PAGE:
Michelangelo Buonarotti Biography
Michelangelo Biography - The Early Years
Michelangelo Biography - The Middle Years
Michelangelo Biography - The Late Years
Birth Year : 1475
Death Year : 1564
Country : Italy
Michelagniolodi Lodovico di Lionardo di Buonarroti Simone was born in Caprese in Tuscany. The son of a civil servant, Michelangelo attended Latin School and studied painting in the workshop of the Ghirlandaio brothers as well as sculpture with Bertoldo, a formal pupil of Donatello. His early training derived from the great Florentine masters of the Low Renaissance: Giotto, Donatello, Masaccio, and Signorelli.
A true Renaissance man, Michelangelo was gifted as a painter, a sculptor, an engineer, an architect, and a poet, but his preference was for sculpture, with its plastic possibilities for the revelation and exaltation of the human body. By the time he was 15, Michelangelo had attracted the attention of Lorenzo de'Medici and was invited to join the writers, scholars, and artists who frequented the Medici palace. This early experience and exposure to Neoplatonic thought influenced his ideals and concepts throughout his life. Michelangelo began as a sculptor and made his first statues between 1496-1501 in Rome. His first and possibly only easel painting was painted in about 1503, a tondo of The Holy Family in a closely knit triangular composition. His life coincided with a period of enormous papal power, and from 1505, whenhe signed the contract for the tomb of Pope Julius, Michelangelo was subject to political pressures, wars, papal orders, and counter orders.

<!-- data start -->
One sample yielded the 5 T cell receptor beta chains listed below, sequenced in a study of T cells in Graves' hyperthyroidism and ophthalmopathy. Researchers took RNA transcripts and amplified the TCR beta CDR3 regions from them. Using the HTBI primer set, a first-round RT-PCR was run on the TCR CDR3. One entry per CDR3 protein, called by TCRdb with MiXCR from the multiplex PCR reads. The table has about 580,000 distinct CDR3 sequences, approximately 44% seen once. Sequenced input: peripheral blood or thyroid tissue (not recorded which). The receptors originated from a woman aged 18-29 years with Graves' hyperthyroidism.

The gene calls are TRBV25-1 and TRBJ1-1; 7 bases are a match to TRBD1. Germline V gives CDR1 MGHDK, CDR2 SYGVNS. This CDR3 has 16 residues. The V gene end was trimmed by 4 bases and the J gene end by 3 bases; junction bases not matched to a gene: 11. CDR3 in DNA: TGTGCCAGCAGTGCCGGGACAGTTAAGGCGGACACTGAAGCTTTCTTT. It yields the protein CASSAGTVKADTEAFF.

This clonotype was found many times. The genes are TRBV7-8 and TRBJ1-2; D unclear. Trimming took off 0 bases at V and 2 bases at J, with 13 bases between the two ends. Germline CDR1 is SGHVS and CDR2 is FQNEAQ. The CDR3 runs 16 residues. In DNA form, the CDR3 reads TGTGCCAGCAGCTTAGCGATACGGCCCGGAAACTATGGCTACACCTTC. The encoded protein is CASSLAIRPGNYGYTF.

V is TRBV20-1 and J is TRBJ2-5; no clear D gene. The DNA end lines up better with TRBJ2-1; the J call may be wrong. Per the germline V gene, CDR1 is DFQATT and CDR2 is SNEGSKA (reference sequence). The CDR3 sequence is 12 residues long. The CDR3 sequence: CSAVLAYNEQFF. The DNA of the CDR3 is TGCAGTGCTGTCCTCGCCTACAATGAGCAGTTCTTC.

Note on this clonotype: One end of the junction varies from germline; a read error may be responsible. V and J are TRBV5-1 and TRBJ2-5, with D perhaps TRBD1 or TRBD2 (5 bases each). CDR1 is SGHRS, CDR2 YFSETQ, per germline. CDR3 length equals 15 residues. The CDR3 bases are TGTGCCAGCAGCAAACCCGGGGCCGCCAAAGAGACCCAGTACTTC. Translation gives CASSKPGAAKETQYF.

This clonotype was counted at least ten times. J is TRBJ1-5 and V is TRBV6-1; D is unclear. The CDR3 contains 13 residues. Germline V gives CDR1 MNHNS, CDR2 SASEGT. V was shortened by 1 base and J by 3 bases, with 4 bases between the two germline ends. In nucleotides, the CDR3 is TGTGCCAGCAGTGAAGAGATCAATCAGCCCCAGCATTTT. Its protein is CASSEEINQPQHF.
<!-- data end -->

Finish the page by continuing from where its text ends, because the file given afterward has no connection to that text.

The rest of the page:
Michelangelo's greatest painting, the decoration of the Sistine Chapel, was painted singlehandedly between 1508-1512. The awe-inspiring work represents scenes of the Creation and the Old Testament through the story of Noah, and begins with Adam receiving the spark of divine life from God. The themes, divided architectonically, presented a complicated vision, miraculous in its variety and complete unification. Michelangelo began his Last Judgment in 1537, the fresco on the far wall of the chapel. Sculptural and architectural vision is replaced by swirling; space and more pictorial representation of tortured humans corresponding to the artist's own frustrations, unhappiness, and increasing religious doubts. In his last paintings (1541-1550) for the Paolino Chapel, Michelangelo was no longer the exponent of classicism but the forerunner of the Mannerist School. Michelangelo's genius influenced Raphael, whose work sums up the best of the classical Renaissance, and then Correggio, Jacopo Robusti Tintoretto, and countless other painters who have succeeded him through the centuries.
Continue Reading: Michelangelo's Biography - The Early Years